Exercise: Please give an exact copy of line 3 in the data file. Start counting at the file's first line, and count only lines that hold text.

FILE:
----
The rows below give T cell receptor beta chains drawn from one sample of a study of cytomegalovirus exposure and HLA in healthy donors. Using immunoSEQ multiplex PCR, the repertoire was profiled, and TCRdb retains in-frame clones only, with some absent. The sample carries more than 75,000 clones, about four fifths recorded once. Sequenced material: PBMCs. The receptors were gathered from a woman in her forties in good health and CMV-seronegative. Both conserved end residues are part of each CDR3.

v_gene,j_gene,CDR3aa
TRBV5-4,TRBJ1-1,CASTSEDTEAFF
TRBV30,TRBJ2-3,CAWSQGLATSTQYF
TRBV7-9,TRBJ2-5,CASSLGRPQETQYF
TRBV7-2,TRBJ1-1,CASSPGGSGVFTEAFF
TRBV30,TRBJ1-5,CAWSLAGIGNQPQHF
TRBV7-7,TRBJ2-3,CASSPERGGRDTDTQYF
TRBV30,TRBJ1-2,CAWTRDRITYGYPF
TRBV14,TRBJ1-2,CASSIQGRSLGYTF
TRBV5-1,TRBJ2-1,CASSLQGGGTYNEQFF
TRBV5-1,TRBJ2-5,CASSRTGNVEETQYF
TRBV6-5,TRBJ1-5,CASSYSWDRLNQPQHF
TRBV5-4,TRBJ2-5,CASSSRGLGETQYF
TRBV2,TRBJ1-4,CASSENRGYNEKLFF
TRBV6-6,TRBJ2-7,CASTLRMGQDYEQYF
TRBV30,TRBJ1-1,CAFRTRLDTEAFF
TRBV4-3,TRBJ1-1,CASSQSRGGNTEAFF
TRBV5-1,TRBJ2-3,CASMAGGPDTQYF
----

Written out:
TRBV5-4,TRBJ1-1,CASTSEDTEAFF